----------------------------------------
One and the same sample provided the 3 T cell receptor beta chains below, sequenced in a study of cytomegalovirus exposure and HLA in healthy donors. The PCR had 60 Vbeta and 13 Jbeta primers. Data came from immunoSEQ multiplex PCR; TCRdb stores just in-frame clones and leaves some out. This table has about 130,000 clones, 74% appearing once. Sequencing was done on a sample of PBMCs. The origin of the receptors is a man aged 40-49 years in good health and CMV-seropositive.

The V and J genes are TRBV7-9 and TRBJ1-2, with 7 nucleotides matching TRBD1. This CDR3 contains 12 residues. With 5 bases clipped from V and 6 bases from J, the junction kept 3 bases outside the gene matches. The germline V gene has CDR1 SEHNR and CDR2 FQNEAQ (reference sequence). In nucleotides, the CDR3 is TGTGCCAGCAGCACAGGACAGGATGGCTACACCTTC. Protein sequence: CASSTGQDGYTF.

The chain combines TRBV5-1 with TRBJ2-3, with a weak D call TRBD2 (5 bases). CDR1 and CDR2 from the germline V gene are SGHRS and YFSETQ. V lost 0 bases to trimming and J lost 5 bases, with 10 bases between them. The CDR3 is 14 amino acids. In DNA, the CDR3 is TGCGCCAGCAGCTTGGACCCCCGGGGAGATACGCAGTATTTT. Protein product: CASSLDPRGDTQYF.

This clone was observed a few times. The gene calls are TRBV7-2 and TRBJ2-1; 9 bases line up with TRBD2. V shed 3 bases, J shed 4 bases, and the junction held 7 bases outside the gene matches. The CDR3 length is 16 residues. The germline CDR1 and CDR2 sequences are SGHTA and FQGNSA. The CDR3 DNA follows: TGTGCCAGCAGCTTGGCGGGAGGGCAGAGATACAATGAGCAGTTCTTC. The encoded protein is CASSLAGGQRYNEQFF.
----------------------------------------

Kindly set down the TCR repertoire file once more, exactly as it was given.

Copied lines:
One and the same sample provided the 3 T cell receptor beta chains below, sequenced in a study of cytomegalovirus exposure and HLA in healthy donors. The PCR had 60 Vbeta and 13 Jbeta primers. Data came from immunoSEQ multiplex PCR; TCRdb stores just in-frame clones and leaves some out. This table has about 130,000 clones, 74% appearing once. Sequencing was done on a sample of PBMCs. The origin of the receptors is a man aged 40-49 years in good health and CMV-seropositive.

The V and J genes are TRBV7-9 and TRBJ1-2, with 7 nucleotides matching TRBD1. This CDR3 contains 12 residues. With 5 bases clipped from V and 6 bases from J, the junction kept 3 bases outside the gene matches. The germline V gene has CDR1 SEHNR and CDR2 FQNEAQ (reference sequence). In nucleotides, the CDR3 is TGTGCCAGCAGCACAGGACAGGATGGCTACACCTTC. Protein sequence: CASSTGQDGYTF.

The chain combines TRBV5-1 with TRBJ2-3, with a weak D call TRBD2 (5 bases). CDR1 and CDR2 from the germline V gene are SGHRS and YFSETQ. V lost 0 bases to trimming and J lost 5 bases, with 10 bases between them. The CDR3 is 14 amino acids. In DNA, the CDR3 is TGCGCCAGCAGCTTGGACCCCCGGGGAGATACGCAGTATTTT. Protein product: CASSLDPRGDTQYF.

This clone was observed a few times. The gene calls are TRBV7-2 and TRBJ2-1; 9 bases line up with TRBD2. V shed 3 bases, J shed 4 bases, and the junction held 7 bases outside the gene matches. The CDR3 length is 16 residues. The germline CDR1 and CDR2 sequences are SGHTA and FQGNSA. The CDR3 DNA follows: TGTGCCAGCAGCTTGGCGGGAGGGCAGAGATACAATGAGCAGTTCTTC. The encoded protein is CASSLAGGQRYNEQFF.